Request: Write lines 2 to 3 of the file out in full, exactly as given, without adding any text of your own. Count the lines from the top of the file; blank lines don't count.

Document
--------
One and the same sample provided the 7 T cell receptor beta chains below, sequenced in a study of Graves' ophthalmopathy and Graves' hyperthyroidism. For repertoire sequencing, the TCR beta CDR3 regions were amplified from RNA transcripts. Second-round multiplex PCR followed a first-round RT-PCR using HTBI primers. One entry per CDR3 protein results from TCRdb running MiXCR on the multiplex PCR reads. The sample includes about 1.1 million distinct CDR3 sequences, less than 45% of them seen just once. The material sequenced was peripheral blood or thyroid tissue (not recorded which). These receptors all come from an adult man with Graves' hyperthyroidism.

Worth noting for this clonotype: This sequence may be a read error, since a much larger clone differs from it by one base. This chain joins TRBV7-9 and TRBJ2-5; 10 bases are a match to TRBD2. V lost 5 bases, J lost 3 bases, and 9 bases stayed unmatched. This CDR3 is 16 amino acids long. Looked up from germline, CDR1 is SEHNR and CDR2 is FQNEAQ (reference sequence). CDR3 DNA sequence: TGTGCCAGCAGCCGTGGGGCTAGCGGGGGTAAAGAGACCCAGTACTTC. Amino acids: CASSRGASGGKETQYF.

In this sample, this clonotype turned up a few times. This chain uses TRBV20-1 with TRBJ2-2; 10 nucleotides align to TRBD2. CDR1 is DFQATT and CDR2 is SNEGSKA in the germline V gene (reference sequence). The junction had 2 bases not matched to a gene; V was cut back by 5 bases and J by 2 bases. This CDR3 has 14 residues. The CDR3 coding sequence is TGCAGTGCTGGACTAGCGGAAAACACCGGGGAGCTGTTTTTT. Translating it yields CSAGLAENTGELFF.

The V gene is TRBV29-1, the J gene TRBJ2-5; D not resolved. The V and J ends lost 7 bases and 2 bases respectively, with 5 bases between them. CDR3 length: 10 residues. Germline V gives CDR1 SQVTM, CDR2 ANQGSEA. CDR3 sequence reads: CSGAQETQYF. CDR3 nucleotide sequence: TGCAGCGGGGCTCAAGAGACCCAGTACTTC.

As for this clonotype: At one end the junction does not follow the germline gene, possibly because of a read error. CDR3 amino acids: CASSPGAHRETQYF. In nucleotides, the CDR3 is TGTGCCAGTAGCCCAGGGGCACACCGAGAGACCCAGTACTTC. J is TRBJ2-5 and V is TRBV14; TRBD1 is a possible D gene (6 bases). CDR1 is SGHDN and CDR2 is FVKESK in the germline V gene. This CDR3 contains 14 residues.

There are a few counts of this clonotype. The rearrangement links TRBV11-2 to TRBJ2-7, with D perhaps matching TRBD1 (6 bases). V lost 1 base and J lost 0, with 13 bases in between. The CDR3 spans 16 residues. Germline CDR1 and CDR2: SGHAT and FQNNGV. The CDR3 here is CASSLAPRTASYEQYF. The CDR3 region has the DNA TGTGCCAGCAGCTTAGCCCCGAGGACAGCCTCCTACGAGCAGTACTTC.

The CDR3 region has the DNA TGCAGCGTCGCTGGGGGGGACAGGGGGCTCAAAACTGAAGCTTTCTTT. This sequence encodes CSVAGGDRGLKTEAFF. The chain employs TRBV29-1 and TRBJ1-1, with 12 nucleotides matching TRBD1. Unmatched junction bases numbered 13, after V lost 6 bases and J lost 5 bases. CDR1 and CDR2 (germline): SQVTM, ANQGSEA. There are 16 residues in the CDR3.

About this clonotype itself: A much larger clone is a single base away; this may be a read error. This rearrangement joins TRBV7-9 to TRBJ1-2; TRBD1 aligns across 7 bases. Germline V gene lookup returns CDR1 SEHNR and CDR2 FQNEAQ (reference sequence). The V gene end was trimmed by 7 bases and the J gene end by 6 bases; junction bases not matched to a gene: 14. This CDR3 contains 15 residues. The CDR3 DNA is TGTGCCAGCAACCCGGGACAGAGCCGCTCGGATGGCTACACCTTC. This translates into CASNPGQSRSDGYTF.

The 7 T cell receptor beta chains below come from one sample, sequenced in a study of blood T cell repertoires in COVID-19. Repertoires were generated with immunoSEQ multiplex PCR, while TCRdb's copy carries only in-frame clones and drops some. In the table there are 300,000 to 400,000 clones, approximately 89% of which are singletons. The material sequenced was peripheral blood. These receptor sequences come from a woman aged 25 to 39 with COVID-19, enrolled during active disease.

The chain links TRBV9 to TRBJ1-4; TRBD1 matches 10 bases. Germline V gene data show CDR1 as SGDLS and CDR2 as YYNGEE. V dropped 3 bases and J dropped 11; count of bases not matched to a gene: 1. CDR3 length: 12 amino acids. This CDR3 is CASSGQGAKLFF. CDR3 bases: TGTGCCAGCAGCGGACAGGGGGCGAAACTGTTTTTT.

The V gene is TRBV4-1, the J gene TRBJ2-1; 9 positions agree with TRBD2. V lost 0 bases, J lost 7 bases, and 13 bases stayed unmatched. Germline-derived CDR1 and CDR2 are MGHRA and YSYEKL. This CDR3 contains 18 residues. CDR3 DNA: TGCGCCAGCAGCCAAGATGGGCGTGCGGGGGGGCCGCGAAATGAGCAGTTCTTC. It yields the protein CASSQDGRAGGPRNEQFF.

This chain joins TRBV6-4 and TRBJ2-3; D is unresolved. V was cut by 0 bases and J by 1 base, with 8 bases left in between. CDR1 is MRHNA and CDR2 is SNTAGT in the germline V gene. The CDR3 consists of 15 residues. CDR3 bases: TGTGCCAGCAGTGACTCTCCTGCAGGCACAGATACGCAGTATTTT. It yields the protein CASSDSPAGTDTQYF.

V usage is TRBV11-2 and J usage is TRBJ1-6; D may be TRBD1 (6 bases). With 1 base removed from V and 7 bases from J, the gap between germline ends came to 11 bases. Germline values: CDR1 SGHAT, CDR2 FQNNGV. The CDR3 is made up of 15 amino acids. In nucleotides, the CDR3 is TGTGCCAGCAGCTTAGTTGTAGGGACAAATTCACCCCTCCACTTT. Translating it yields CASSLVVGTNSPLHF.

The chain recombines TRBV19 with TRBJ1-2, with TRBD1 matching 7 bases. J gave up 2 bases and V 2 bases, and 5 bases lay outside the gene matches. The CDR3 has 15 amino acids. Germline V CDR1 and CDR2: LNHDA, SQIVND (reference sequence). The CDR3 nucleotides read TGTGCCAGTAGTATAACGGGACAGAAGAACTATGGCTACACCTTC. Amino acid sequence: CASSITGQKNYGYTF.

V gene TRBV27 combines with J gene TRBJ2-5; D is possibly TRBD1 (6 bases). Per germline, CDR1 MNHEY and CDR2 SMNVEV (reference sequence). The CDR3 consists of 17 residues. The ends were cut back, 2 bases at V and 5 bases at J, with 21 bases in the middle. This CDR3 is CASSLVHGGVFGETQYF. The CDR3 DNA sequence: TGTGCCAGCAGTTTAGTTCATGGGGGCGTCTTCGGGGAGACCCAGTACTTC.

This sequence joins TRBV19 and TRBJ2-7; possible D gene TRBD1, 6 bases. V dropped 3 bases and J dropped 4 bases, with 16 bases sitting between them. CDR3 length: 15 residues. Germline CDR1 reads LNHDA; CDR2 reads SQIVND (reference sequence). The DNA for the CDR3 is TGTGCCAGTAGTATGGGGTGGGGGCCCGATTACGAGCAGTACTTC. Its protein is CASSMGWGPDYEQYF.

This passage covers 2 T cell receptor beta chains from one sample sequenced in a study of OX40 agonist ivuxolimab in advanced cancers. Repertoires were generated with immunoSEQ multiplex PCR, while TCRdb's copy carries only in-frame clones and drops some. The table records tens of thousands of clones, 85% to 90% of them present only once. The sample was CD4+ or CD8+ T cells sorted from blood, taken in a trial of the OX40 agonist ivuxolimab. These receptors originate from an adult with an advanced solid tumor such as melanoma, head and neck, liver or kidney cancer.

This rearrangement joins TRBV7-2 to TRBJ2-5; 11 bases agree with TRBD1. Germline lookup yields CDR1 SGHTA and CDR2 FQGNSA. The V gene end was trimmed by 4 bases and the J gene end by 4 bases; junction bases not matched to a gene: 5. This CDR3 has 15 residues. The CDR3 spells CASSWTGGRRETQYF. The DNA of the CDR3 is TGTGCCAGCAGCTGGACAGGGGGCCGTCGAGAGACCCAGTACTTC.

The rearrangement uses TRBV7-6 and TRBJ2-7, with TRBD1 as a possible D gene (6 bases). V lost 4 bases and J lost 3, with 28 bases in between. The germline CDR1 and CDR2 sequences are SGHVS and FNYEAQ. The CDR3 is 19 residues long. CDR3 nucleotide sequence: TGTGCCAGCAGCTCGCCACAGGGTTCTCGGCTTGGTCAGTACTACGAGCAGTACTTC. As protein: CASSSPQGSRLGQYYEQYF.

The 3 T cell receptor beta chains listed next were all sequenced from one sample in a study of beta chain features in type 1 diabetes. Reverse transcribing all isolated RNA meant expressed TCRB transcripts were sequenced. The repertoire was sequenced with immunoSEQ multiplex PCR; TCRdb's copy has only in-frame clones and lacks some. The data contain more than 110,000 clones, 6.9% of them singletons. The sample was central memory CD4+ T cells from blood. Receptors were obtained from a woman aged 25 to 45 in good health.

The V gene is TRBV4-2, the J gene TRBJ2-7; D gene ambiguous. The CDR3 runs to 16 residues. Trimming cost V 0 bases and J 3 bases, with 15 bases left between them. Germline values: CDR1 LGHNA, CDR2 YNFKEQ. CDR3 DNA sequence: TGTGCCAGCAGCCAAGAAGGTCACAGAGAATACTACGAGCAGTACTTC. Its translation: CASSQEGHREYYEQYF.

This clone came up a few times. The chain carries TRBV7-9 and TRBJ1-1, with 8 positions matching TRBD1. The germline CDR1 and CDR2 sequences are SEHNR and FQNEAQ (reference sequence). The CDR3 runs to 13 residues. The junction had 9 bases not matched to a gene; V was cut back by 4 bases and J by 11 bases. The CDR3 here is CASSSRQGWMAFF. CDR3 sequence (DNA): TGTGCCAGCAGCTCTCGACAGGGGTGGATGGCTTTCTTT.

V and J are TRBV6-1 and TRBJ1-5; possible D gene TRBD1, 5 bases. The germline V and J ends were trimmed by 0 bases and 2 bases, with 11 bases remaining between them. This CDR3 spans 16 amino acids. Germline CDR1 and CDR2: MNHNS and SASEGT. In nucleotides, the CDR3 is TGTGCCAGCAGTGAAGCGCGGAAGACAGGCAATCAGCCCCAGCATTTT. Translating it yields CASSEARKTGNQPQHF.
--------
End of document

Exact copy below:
Worth noting for this clonotype: This sequence may be a read error, since a much larger clone differs from it by one base. This chain joins TRBV7-9 and TRBJ2-5; 10 bases are a match to TRBD2. V lost 5 bases, J lost 3 bases, and 9 bases stayed unmatched. This CDR3 is 16 amino acids long. Looked up from germline, CDR1 is SEHNR and CDR2 is FQNEAQ (reference sequence). CDR3 DNA sequence: TGTGCCAGCAGCCGTGGGGCTAGCGGGGGTAAAGAGACCCAGTACTTC. Amino acids: CASSRGASGGKETQYF.

In this sample, this clonotype turned up a few times. This chain uses TRBV20-1 with TRBJ2-2; 10 nucleotides align to TRBD2. CDR1 is DFQATT and CDR2 is SNEGSKA in the germline V gene (reference sequence). The junction had 2 bases not matched to a gene; V was cut back by 5 bases and J by 2 bases. This CDR3 has 14 residues. The CDR3 coding sequence is TGCAGTGCTGGACTAGCGGAAAACACCGGGGAGCTGTTTTTT. Translating it yields CSAGLAENTGELFF.